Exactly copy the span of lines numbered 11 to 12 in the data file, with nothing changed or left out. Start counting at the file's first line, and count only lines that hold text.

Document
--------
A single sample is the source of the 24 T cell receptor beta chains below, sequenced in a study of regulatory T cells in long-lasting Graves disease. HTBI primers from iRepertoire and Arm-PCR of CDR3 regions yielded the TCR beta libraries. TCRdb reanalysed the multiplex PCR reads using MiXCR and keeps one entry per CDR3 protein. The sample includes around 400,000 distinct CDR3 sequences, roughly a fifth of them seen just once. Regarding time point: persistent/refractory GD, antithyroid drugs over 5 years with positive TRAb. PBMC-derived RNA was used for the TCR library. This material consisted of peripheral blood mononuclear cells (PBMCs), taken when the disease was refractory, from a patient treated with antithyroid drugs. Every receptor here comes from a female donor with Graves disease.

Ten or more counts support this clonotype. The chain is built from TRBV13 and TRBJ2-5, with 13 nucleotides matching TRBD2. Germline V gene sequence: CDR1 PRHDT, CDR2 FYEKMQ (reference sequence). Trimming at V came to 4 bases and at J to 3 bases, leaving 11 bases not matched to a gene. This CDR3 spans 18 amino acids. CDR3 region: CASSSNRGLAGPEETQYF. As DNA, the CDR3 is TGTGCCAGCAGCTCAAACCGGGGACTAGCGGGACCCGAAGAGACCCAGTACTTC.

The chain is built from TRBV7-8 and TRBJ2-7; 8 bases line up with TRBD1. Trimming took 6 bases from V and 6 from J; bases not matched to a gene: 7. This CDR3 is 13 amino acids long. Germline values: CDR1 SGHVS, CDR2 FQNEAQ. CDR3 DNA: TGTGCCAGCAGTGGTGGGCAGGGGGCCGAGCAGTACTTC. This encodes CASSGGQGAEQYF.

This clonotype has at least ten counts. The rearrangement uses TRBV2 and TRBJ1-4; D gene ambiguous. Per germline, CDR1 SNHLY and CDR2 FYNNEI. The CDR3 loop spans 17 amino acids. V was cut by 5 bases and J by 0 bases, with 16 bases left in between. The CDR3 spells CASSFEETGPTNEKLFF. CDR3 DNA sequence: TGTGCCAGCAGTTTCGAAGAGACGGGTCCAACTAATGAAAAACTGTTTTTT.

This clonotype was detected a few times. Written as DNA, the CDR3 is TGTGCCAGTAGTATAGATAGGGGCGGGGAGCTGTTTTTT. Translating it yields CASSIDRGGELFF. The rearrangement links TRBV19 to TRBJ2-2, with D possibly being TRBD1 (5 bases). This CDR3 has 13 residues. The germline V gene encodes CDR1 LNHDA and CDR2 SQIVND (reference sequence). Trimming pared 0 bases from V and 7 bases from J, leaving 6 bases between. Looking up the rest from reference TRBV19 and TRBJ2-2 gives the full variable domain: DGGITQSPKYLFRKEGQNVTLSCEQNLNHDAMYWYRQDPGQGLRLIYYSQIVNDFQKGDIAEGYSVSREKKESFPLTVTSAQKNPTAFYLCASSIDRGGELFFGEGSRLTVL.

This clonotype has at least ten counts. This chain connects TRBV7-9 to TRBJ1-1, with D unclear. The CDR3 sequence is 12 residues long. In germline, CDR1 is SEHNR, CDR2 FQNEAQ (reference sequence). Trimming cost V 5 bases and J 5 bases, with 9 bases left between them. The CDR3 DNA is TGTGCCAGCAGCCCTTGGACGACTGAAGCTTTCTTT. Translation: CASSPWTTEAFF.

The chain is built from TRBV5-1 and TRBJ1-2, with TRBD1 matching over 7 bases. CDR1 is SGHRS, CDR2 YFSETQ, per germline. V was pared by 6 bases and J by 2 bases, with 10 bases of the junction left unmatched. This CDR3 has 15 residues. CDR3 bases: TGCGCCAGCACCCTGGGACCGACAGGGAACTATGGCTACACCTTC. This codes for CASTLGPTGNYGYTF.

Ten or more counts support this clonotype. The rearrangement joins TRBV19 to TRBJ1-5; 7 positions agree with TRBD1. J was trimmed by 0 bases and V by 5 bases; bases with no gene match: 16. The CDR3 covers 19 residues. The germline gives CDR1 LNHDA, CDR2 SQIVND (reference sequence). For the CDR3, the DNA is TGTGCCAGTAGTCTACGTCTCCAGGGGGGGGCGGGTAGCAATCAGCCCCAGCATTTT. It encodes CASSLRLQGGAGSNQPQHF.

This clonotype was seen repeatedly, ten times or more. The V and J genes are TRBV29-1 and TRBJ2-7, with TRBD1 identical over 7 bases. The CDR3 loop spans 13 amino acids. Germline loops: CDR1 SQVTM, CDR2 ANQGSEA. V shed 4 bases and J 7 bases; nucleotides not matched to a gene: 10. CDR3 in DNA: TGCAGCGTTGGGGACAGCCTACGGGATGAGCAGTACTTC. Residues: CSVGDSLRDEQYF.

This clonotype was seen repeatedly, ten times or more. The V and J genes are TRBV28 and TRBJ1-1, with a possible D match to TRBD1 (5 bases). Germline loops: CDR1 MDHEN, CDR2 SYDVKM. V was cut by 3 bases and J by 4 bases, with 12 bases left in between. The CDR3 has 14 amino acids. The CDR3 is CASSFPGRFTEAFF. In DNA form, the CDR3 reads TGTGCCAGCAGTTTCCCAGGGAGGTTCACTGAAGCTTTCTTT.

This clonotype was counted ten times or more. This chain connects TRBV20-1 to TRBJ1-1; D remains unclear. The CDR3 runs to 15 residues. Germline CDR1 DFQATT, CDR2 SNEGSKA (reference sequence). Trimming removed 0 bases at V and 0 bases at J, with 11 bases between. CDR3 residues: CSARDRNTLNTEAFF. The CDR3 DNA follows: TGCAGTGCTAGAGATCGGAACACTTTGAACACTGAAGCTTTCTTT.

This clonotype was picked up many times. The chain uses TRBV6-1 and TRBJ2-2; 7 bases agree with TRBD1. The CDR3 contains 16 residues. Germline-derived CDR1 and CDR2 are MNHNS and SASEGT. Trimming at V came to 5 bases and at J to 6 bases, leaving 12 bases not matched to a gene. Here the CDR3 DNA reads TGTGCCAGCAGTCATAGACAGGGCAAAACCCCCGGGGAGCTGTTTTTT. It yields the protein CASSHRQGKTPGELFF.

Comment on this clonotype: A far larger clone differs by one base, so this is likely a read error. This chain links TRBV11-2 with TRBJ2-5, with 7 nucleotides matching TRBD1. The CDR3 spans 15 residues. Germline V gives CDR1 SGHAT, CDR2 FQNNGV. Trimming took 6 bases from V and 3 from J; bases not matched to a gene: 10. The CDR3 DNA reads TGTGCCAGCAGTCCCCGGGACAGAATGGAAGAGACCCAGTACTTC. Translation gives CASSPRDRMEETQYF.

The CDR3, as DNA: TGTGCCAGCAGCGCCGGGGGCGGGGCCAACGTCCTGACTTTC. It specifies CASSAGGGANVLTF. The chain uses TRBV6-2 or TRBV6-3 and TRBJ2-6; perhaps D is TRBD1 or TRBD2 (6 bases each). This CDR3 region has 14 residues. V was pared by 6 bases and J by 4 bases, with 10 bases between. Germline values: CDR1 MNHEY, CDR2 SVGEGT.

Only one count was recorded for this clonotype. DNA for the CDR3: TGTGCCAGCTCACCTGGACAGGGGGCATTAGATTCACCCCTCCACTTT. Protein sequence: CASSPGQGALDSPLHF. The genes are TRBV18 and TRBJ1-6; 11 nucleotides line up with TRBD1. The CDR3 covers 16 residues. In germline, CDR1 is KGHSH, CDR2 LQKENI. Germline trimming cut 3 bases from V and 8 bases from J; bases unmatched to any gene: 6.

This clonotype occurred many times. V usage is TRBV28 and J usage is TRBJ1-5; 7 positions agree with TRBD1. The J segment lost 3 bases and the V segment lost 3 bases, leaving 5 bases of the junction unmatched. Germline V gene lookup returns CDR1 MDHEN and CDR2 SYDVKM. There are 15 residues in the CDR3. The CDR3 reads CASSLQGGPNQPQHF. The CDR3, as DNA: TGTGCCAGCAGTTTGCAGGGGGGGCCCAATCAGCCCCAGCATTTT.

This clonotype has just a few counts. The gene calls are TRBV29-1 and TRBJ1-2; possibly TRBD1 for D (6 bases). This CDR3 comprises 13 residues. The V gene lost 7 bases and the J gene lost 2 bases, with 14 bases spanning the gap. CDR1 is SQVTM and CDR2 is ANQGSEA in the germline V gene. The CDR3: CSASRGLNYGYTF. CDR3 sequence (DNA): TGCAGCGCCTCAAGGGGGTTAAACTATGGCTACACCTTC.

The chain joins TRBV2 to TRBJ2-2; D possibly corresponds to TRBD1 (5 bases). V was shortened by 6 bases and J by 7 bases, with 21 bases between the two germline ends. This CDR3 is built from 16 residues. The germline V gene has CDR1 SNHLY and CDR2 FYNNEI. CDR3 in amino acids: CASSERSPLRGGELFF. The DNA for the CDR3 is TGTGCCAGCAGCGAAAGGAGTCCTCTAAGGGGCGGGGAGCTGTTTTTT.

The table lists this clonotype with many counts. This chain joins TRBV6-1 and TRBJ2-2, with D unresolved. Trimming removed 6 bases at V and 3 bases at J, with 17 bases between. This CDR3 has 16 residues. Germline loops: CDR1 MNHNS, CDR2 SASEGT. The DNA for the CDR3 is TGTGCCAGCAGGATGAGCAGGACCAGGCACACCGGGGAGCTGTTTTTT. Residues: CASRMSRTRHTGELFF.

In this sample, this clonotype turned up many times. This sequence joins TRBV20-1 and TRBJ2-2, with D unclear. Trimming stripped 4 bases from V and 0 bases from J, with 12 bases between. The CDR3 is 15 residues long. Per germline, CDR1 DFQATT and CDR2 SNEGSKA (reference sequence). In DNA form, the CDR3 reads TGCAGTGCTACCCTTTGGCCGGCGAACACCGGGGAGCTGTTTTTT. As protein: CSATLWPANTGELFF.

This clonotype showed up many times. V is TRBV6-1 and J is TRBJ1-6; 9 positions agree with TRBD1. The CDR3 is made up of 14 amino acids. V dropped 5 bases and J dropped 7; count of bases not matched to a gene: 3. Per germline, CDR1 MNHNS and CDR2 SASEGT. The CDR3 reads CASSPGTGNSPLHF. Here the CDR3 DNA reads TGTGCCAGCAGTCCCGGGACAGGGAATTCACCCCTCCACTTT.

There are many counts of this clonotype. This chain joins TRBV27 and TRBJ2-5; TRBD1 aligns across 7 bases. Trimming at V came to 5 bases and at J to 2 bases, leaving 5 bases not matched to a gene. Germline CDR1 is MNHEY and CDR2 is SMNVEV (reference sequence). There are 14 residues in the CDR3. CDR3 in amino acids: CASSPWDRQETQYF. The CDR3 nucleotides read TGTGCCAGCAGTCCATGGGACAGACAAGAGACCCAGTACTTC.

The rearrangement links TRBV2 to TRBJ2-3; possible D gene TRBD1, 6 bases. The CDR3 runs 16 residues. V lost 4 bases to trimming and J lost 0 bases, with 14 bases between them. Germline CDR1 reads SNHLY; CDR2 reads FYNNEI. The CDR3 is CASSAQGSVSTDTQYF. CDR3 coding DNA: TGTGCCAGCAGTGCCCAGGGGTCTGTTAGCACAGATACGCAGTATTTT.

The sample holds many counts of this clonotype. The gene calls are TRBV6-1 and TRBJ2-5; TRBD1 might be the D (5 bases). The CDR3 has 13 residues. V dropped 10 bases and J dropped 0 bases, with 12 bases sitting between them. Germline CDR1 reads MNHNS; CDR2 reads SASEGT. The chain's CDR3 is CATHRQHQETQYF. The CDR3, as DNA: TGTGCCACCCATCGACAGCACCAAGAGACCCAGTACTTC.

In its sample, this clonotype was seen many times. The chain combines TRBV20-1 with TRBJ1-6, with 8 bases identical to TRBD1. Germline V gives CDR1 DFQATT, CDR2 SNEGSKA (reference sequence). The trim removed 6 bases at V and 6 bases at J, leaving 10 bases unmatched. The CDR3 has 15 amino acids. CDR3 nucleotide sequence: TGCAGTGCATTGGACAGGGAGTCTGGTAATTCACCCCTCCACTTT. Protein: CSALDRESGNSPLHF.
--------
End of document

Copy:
This clonotype was counted ten times or more. This chain connects TRBV20-1 to TRBJ1-1; D remains unclear. The CDR3 runs to 15 residues. Germline CDR1 DFQATT, CDR2 SNEGSKA (reference sequence). Trimming removed 0 bases at V and 0 bases at J, with 11 bases between. CDR3 residues: CSARDRNTLNTEAFF. The CDR3 DNA follows: TGCAGTGCTAGAGATCGGAACACTTTGAACACTGAAGCTTTCTTT.

This clonotype was picked up many times. The chain uses TRBV6-1 and TRBJ2-2; 7 bases agree with TRBD1. The CDR3 contains 16 residues. Germline-derived CDR1 and CDR2 are MNHNS and SASEGT. Trimming at V came to 5 bases and at J to 6 bases, leaving 12 bases not matched to a gene. Here the CDR3 DNA reads TGTGCCAGCAGTCATAGACAGGGCAAAACCCCCGGGGAGCTGTTTTTT. It yields the protein CASSHRQGKTPGELFF.